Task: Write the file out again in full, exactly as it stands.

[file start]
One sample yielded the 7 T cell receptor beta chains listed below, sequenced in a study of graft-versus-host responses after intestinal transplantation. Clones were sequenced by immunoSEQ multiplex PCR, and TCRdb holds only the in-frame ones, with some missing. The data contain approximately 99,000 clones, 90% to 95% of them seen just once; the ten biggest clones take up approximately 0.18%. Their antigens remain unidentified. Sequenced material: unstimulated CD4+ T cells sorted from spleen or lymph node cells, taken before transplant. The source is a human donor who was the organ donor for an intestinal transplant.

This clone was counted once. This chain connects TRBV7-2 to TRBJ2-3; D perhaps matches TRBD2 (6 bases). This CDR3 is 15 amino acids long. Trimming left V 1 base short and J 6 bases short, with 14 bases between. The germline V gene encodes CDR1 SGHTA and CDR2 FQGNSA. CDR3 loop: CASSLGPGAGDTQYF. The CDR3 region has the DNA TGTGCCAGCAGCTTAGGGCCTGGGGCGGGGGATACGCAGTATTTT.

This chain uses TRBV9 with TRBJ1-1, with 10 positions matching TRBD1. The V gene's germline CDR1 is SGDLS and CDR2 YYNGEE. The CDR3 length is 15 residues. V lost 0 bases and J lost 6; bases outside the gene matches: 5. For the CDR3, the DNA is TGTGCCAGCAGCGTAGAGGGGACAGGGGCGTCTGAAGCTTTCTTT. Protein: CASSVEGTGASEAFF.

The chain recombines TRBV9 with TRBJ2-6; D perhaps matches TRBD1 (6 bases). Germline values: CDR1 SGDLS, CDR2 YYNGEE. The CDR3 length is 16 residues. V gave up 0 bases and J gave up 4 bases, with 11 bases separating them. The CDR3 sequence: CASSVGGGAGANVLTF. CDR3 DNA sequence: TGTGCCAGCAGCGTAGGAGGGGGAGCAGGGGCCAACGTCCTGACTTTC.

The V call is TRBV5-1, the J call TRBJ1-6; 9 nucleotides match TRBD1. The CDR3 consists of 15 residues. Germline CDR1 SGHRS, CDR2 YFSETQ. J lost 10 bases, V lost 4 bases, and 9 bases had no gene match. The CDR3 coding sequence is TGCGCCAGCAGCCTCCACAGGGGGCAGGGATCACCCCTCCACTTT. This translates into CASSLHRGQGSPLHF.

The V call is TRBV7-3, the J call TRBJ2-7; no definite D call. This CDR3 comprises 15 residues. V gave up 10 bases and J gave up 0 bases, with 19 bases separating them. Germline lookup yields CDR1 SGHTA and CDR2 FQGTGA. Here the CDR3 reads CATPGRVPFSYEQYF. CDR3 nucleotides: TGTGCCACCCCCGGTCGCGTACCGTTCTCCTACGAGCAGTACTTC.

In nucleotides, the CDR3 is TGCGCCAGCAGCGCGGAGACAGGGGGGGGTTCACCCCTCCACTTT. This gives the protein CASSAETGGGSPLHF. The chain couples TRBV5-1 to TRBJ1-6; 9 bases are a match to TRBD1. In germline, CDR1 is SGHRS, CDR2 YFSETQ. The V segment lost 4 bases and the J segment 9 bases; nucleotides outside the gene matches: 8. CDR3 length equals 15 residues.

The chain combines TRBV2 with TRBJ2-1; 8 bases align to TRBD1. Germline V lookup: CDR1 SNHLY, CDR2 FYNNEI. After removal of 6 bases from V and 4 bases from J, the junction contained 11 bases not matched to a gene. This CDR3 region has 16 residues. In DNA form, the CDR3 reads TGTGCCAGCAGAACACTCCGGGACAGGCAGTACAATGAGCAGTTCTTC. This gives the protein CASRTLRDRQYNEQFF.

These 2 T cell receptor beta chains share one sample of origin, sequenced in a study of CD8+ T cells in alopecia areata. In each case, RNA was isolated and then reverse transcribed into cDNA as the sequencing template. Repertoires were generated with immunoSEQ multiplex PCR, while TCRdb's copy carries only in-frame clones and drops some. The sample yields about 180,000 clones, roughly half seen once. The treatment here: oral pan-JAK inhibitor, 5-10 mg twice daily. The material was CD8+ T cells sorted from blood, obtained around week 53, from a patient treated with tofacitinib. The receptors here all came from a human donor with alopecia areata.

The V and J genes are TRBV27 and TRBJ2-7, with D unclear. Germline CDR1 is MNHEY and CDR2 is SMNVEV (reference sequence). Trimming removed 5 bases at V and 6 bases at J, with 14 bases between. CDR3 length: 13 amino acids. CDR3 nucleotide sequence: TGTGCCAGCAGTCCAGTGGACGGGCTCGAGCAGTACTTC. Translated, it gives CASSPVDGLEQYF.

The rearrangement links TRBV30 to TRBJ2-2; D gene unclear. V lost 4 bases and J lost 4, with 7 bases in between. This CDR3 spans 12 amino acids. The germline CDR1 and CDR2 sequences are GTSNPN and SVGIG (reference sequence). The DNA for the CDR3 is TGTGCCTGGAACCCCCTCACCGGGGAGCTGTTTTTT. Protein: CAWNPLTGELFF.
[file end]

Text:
One sample yielded the 7 T cell receptor beta chains listed below, sequenced in a study of graft-versus-host responses after intestinal transplantation. Clones were sequenced by immunoSEQ multiplex PCR, and TCRdb holds only the in-frame ones, with some missing. The data contain approximately 99,000 clones, 90% to 95% of them seen just once; the ten biggest clones take up approximately 0.18%. Their antigens remain unidentified. Sequenced material: unstimulated CD4+ T cells sorted from spleen or lymph node cells, taken before transplant. The source is a human donor who was the organ donor for an intestinal transplant.

This clone was counted once. This chain connects TRBV7-2 to TRBJ2-3; D perhaps matches TRBD2 (6 bases). This CDR3 is 15 amino acids long. Trimming left V 1 base short and J 6 bases short, with 14 bases between. The germline V gene encodes CDR1 SGHTA and CDR2 FQGNSA. CDR3 loop: CASSLGPGAGDTQYF. The CDR3 region has the DNA TGTGCCAGCAGCTTAGGGCCTGGGGCGGGGGATACGCAGTATTTT.

This chain uses TRBV9 with TRBJ1-1, with 10 positions matching TRBD1. The V gene's germline CDR1 is SGDLS and CDR2 YYNGEE. The CDR3 length is 15 residues. V lost 0 bases and J lost 6; bases outside the gene matches: 5. For the CDR3, the DNA is TGTGCCAGCAGCGTAGAGGGGACAGGGGCGTCTGAAGCTTTCTTT. Protein: CASSVEGTGASEAFF.

The chain recombines TRBV9 with TRBJ2-6; D perhaps matches TRBD1 (6 bases). Germline values: CDR1 SGDLS, CDR2 YYNGEE. The CDR3 length is 16 residues. V gave up 0 bases and J gave up 4 bases, with 11 bases separating them. The CDR3 sequence: CASSVGGGAGANVLTF. CDR3 DNA sequence: TGTGCCAGCAGCGTAGGAGGGGGAGCAGGGGCCAACGTCCTGACTTTC.

The V call is TRBV5-1, the J call TRBJ1-6; 9 nucleotides match TRBD1. The CDR3 consists of 15 residues. Germline CDR1 SGHRS, CDR2 YFSETQ. J lost 10 bases, V lost 4 bases, and 9 bases had no gene match. The CDR3 coding sequence is TGCGCCAGCAGCCTCCACAGGGGGCAGGGATCACCCCTCCACTTT. This translates into CASSLHRGQGSPLHF.

The V call is TRBV7-3, the J call TRBJ2-7; no definite D call. This CDR3 comprises 15 residues. V gave up 10 bases and J gave up 0 bases, with 19 bases separating them. Germline lookup yields CDR1 SGHTA and CDR2 FQGTGA. Here the CDR3 reads CATPGRVPFSYEQYF. CDR3 nucleotides: TGTGCCACCCCCGGTCGCGTACCGTTCTCCTACGAGCAGTACTTC.

In nucleotides, the CDR3 is TGCGCCAGCAGCGCGGAGACAGGGGGGGGTTCACCCCTCCACTTT. This gives the protein CASSAETGGGSPLHF. The chain couples TRBV5-1 to TRBJ1-6; 9 bases are a match to TRBD1. In germline, CDR1 is SGHRS, CDR2 YFSETQ. The V segment lost 4 bases and the J segment 9 bases; nucleotides outside the gene matches: 8. CDR3 length equals 15 residues.

The chain combines TRBV2 with TRBJ2-1; 8 bases align to TRBD1. Germline V lookup: CDR1 SNHLY, CDR2 FYNNEI. After removal of 6 bases from V and 4 bases from J, the junction contained 11 bases not matched to a gene. This CDR3 region has 16 residues. In DNA form, the CDR3 reads TGTGCCAGCAGAACACTCCGGGACAGGCAGTACAATGAGCAGTTCTTC. This gives the protein CASRTLRDRQYNEQFF.

These 2 T cell receptor beta chains share one sample of origin, sequenced in a study of CD8+ T cells in alopecia areata. In each case, RNA was isolated and then reverse transcribed into cDNA as the sequencing template. Repertoires were generated with immunoSEQ multiplex PCR, while TCRdb's copy carries only in-frame clones and drops some. The sample yields about 180,000 clones, roughly half seen once. The treatment here: oral pan-JAK inhibitor, 5-10 mg twice daily. The material was CD8+ T cells sorted from blood, obtained around week 53, from a patient treated with tofacitinib. The receptors here all came from a human donor with alopecia areata.

The V and J genes are TRBV27 and TRBJ2-7, with D unclear. Germline CDR1 is MNHEY and CDR2 is SMNVEV (reference sequence). Trimming removed 5 bases at V and 6 bases at J, with 14 bases between. CDR3 length: 13 amino acids. CDR3 nucleotide sequence: TGTGCCAGCAGTCCAGTGGACGGGCTCGAGCAGTACTTC. Translated, it gives CASSPVDGLEQYF.

The rearrangement links TRBV30 to TRBJ2-2; D gene unclear. V lost 4 bases and J lost 4, with 7 bases in between. This CDR3 spans 12 amino acids. The germline CDR1 and CDR2 sequences are GTSNPN and SVGIG (reference sequence). The DNA for the CDR3 is TGTGCCTGGAACCCCCTCACCGGGGAGCTGTTTTTT. Protein: CAWNPLTGELFF.